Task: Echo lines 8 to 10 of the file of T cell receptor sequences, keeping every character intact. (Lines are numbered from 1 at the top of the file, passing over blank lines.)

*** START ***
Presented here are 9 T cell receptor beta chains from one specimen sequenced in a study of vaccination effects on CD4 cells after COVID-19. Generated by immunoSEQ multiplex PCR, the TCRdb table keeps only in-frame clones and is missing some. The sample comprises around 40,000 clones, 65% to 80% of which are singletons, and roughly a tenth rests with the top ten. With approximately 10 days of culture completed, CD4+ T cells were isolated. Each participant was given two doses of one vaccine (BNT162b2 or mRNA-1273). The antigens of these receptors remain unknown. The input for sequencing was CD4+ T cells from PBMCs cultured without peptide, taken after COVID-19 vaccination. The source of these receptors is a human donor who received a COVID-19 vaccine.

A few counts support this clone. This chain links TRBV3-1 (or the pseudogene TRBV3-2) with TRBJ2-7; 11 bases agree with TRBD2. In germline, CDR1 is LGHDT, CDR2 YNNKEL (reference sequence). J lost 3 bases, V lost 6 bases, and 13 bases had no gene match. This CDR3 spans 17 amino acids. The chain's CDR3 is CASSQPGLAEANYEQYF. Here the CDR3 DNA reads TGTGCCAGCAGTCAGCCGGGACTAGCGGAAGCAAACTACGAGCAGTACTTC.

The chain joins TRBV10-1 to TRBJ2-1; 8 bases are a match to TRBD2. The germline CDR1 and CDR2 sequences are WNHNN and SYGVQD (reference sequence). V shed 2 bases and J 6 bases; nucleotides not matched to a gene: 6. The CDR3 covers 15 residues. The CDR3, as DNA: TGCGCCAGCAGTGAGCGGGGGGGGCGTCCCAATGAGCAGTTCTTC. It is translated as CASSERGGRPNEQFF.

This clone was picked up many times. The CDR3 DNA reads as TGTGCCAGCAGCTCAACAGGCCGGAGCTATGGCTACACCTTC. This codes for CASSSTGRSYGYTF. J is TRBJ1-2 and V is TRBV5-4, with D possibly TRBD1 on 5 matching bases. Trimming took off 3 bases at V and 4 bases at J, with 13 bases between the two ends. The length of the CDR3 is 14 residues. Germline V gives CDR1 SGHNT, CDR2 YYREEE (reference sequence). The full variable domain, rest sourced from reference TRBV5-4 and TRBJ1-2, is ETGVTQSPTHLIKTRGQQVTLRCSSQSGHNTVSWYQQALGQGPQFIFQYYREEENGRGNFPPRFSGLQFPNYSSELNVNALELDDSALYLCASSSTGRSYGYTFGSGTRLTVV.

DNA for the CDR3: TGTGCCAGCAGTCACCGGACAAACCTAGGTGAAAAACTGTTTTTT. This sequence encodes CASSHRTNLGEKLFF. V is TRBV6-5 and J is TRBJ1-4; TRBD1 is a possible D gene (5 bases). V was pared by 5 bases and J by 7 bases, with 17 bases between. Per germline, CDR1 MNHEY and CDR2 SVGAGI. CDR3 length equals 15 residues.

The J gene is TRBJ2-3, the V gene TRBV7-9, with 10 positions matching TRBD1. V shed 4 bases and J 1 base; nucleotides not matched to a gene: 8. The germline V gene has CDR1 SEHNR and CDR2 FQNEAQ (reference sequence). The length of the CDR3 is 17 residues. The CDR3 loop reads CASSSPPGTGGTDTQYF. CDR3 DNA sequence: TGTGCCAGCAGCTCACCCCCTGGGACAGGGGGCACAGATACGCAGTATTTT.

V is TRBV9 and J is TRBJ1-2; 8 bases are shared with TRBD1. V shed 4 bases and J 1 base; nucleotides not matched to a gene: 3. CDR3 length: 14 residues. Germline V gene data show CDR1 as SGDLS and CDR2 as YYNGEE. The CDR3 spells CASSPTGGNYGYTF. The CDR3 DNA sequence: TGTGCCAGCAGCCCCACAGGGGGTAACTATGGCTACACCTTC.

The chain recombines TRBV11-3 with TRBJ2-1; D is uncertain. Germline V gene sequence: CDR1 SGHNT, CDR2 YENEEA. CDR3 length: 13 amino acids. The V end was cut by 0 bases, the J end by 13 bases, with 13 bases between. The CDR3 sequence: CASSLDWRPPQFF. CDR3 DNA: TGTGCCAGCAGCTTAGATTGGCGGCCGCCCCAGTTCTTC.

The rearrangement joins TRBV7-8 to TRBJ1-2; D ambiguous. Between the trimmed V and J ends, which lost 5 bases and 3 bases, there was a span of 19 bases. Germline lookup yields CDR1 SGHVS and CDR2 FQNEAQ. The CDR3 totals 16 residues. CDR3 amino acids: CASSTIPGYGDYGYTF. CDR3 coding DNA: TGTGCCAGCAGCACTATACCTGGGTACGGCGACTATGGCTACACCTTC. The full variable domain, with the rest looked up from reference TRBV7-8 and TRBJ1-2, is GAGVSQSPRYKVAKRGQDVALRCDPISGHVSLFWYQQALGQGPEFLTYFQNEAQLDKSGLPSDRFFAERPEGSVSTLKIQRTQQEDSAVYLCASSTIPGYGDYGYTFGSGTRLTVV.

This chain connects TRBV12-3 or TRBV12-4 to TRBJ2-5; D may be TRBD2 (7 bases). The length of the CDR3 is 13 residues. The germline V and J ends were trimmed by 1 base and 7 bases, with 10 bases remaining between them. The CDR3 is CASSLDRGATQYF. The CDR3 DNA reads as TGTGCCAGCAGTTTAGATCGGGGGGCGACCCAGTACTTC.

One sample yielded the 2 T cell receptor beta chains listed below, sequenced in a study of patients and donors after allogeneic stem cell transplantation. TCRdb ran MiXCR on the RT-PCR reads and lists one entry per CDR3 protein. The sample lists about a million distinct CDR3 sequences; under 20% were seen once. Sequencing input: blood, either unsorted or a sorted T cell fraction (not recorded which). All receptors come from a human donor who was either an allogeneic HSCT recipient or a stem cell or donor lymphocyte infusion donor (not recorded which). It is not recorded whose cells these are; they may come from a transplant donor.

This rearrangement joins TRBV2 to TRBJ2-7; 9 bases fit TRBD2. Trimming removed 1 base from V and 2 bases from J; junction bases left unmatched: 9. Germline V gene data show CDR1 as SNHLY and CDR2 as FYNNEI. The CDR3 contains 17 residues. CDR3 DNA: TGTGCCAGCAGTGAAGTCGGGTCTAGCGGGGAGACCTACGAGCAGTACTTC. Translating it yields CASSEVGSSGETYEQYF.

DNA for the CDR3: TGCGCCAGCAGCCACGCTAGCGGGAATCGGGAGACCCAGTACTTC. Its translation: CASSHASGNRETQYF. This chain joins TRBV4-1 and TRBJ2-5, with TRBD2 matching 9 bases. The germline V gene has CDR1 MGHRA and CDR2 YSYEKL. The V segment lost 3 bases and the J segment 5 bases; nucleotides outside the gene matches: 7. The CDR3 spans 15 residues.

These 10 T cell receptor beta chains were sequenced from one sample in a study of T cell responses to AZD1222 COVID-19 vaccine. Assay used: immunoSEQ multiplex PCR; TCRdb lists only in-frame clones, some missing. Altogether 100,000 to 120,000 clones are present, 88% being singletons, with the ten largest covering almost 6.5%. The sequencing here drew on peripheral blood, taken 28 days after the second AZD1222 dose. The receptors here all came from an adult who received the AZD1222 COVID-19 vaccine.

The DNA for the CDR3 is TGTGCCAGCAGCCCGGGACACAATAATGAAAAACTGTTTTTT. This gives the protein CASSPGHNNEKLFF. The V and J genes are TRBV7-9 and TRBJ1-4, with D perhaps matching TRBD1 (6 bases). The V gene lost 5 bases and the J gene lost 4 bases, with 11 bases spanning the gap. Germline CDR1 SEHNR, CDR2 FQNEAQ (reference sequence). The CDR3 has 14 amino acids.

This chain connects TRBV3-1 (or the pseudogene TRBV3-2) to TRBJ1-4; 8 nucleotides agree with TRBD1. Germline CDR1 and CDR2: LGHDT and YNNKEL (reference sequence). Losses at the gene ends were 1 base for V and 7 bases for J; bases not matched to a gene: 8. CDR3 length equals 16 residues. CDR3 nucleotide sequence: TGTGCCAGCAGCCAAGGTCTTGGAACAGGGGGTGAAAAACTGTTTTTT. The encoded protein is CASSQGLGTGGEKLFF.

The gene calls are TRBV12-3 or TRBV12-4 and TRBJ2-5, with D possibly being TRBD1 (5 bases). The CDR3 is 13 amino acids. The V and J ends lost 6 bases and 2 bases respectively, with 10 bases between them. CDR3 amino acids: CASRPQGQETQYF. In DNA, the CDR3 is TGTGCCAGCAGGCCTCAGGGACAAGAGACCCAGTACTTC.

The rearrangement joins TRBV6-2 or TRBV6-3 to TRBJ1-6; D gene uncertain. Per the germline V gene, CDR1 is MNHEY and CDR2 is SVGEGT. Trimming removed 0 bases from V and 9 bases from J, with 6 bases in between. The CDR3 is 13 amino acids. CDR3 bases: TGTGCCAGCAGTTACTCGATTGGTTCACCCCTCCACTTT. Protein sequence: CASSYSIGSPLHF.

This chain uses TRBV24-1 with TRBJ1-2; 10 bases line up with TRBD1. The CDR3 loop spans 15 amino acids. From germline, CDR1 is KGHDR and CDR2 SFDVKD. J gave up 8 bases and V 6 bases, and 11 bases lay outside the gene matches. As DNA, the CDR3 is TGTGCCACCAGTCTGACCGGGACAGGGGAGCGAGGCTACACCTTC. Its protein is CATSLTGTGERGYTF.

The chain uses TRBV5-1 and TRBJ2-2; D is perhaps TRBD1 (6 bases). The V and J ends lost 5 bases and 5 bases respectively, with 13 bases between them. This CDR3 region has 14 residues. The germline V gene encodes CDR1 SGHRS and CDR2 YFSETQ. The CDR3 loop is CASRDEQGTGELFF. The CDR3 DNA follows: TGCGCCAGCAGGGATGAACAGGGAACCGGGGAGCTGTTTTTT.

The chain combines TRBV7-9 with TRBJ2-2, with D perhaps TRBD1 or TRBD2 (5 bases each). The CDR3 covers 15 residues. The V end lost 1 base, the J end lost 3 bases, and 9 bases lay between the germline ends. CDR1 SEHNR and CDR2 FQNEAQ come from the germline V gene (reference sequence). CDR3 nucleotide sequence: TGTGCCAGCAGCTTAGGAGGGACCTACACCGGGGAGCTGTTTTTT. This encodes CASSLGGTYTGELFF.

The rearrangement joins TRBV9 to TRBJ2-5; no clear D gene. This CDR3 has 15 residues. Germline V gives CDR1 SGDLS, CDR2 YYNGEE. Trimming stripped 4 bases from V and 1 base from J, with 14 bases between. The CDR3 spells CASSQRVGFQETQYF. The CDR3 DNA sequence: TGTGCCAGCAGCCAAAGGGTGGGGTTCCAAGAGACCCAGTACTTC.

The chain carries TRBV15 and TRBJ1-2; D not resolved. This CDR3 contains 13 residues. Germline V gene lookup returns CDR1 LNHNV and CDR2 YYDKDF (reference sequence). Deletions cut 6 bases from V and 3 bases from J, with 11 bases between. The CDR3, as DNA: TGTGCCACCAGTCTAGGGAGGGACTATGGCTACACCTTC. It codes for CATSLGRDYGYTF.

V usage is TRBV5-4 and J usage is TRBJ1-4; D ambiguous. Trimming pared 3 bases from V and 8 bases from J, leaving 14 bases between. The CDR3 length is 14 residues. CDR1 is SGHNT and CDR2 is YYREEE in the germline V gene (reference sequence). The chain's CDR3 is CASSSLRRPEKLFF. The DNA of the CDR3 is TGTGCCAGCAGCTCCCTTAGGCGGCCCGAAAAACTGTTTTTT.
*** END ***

The chain recombines TRBV11-3 with TRBJ2-1; D is uncertain. Germline V gene sequence: CDR1 SGHNT, CDR2 YENEEA. CDR3 length: 13 amino acids. The V end was cut by 0 bases, the J end by 13 bases, with 13 bases between. The CDR3 sequence: CASSLDWRPPQFF. CDR3 DNA: TGTGCCAGCAGCTTAGATTGGCGGCCGCCCCAGTTCTTC.

The rearrangement joins TRBV7-8 to TRBJ1-2; D ambiguous. Between the trimmed V and J ends, which lost 5 bases and 3 bases, there was a span of 19 bases. Germline lookup yields CDR1 SGHVS and CDR2 FQNEAQ. The CDR3 totals 16 residues. CDR3 amino acids: CASSTIPGYGDYGYTF. CDR3 coding DNA: TGTGCCAGCAGCACTATACCTGGGTACGGCGACTATGGCTACACCTTC. The full variable domain, with the rest looked up from reference TRBV7-8 and TRBJ1-2, is GAGVSQSPRYKVAKRGQDVALRCDPISGHVSLFWYQQALGQGPEFLTYFQNEAQLDKSGLPSDRFFAERPEGSVSTLKIQRTQQEDSAVYLCASSTIPGYGDYGYTFGSGTRLTVV.

This chain connects TRBV12-3 or TRBV12-4 to TRBJ2-5; D may be TRBD2 (7 bases). The length of the CDR3 is 13 residues. The germline V and J ends were trimmed by 1 base and 7 bases, with 10 bases remaining between them. The CDR3 is CASSLDRGATQYF. The CDR3 DNA reads as TGTGCCAGCAGTTTAGATCGGGGGGCGACCCAGTACTTC.